Netflix is Playing for the Endgame

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Every now and then, the business world presents us with a lab experiment that we can observe in realtime. Netflix's announcement that it is splitting off its DVD-by-mail business from its streaming business is just such an experiment. The DVD business will now go by the name Qwikster, and the streaming business will stay under the Netflix brand. It is Clayton Christensen's innovator's dilemma incarnate, and Netflix is very publicly trying to solve it. Like its 60% price increase did earlier this year, this move is understandably causing consternation amongst some customers. It's a bold move, one that will cost them in the near term, but Netflix I'm sure has done the calculus and is looking at the endgame 5-10 years out, not 5-10 months.

In his blog post about the split, Hastings says:

"For the past five years, my greatest fear at Netflix has been that we wouldn't make the leap from success in DVDs to success in streaming. Most companies that are great at something — like AOL dial-up or Borders bookstores — do not become great at new things people want (streaming for us) because they are afraid to hurt their initial business. Eventually these companies realize their error of not focusing enough on the new thing, and then the company fights desperately and hopelessly to recover. Companies rarely die from moving too fast, and they frequently die from moving too slowly."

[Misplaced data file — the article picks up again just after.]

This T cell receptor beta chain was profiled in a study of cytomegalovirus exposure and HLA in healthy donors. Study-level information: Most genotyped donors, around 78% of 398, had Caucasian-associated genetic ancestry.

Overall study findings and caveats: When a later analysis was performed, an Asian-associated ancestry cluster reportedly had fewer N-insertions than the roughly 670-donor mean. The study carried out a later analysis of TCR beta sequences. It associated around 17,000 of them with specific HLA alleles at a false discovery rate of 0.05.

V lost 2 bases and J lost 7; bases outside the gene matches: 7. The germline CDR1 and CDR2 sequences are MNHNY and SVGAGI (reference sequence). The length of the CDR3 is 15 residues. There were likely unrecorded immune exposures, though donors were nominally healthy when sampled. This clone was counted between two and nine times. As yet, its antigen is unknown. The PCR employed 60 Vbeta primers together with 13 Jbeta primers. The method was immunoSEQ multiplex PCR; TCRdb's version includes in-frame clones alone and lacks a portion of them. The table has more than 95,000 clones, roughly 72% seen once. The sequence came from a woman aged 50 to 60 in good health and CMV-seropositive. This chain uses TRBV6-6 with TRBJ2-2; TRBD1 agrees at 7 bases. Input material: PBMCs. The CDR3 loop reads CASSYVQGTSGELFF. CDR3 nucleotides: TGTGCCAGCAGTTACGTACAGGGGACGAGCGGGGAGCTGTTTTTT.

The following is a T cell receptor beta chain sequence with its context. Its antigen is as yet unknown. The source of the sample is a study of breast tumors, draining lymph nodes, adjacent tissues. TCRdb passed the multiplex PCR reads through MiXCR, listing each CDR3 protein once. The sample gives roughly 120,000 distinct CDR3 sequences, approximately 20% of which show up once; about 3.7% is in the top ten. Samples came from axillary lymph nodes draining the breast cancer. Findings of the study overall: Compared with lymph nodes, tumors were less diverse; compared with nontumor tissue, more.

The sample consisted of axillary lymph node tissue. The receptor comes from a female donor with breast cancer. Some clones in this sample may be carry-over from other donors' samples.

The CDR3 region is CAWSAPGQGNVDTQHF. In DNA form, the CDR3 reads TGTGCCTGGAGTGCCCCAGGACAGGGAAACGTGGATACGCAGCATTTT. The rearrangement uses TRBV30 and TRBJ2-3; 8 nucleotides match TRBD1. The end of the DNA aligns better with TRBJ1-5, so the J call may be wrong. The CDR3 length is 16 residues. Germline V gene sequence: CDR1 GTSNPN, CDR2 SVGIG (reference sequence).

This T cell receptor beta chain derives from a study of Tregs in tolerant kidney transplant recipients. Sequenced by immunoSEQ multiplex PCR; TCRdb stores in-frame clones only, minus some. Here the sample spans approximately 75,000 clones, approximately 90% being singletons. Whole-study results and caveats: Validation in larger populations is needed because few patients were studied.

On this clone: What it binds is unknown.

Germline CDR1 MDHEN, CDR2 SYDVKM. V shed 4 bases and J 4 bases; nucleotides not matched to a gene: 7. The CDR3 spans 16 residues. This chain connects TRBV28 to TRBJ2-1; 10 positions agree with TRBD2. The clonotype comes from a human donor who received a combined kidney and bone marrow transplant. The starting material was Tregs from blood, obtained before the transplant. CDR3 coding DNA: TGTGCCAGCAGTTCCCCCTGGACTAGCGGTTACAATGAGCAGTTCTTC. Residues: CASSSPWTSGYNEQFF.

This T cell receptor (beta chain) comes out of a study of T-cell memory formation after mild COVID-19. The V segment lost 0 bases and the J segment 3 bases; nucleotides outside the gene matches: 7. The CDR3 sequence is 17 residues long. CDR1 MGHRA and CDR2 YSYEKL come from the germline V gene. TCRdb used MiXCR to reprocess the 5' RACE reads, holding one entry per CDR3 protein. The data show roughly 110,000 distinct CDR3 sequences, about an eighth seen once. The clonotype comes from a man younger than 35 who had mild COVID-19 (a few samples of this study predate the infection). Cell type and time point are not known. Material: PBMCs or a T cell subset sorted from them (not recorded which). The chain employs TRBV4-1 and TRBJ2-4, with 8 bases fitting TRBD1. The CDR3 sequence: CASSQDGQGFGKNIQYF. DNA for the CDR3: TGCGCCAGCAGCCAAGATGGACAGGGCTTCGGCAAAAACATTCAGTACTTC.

Hastings goes on to acknowledge, "It is possible we are moving too fast — it is hard to say." This is frank admission of the complexity of the strategic landscape. The media content and distribution business is in a period of massive flux, and while we can say with near certainty what the end state will be, near-term predictions are hard to make.

About five years ago I did this somewhat tongue-in-cheek "timeline" of pivot points for a client in the TV business:

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Half-jokingly it made the point that there is a giant hairball of complexity, consolidation and confusion that the industry is going to have to go through, but if you can survive that, the obvious end state will be that any piece of media will be available whenever an individual wants, wherever they are, on any device they like. (We're about half way through the hairball at this point with DVD Rental vs Video-on-Demand being the current pivot point. I over-estimated the speeds at which changes would settle out, but it was never meant to be a precise timeline, just directional.)

Continue reading at Harvard Business Review >

Photo by Jason Kempin/Getty Images for Sunshine Sachs

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